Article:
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Underwater Microscope Makes Startling Find

Trichodesmium (pictured) is one of many tiny photosynthetic organisms that use the sun's energy, carbon dioxide and other nutrients to make organic material that constitutes the basis of the marine food web.
by Staff Writers
Woods Hole (UPI) Jun 26, 2006
US scientists say they have found possible missing links to the global nitrogen cycle, which, in turn, is linked with ocean productivity. The lead authors of a new paper, Cabell Davis and co-author Dennis McGillicuddy suggest nitrogen fixation rates for Trichodesmium may be 2.7 to 5 times higher than previously estimated.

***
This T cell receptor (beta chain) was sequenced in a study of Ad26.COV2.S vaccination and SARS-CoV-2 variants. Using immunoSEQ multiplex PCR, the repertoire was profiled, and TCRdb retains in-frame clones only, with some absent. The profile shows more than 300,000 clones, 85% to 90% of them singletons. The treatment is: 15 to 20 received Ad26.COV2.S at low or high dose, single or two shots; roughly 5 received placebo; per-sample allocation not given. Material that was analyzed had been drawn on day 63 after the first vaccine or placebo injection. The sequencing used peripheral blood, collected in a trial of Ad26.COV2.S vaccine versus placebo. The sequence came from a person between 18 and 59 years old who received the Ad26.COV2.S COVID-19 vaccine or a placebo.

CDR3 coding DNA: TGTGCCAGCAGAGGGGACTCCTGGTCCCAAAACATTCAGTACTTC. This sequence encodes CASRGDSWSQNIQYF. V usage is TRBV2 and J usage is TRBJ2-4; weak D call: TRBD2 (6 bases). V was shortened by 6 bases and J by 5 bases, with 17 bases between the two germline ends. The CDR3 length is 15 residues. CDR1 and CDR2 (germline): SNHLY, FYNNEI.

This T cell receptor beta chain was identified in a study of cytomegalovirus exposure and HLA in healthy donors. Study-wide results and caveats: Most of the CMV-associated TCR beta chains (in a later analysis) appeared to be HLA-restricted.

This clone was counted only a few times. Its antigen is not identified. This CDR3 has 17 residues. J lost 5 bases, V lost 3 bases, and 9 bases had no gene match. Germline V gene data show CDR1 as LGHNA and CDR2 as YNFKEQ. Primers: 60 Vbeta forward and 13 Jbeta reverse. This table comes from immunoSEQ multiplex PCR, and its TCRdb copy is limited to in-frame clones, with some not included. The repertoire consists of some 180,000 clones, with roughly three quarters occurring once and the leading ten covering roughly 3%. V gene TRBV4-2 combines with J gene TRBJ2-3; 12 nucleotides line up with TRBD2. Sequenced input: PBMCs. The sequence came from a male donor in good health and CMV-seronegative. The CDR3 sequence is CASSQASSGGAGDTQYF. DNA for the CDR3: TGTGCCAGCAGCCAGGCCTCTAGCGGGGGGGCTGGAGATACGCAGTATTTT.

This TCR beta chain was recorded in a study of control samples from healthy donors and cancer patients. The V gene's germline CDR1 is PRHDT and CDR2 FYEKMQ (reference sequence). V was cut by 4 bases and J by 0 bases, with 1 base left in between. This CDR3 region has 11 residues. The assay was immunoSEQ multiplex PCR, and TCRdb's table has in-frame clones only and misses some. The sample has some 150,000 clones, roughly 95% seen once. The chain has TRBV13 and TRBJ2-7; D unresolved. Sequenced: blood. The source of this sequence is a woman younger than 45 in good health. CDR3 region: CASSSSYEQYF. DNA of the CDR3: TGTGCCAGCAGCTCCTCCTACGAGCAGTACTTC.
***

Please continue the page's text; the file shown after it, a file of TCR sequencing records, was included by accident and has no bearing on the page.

The researchers from the Woods Hole Oceanographic Institution towed an underwater digital microscope across the Atlantic and found abundant colonies of Trichodesmium -- a multi-celled, filamentous organism thought to play a significant role in the input of nitrogen to the upper layers of the tropical and subtropical ocean -- nearly half of the Earth's surface.

Trichodesmium is one of many tiny photosynthetic organisms that use the sun's energy, carbon dioxide and other nutrients to make organic material that constitutes the basis of the marine food web. Production of biomass in surface waters is typically limited by nitrogen, but Trichodesmium escapes that constraint by utilizing nitrogen, which is plentiful in the atmosphere and upper ocean.

Trichodesmium abundance has been difficult to measure using traditional net sampling because the colonies are easily damaged or destroyed during collection.

The research was detailed in a recent issue of the journal Science.

Source: United Press International

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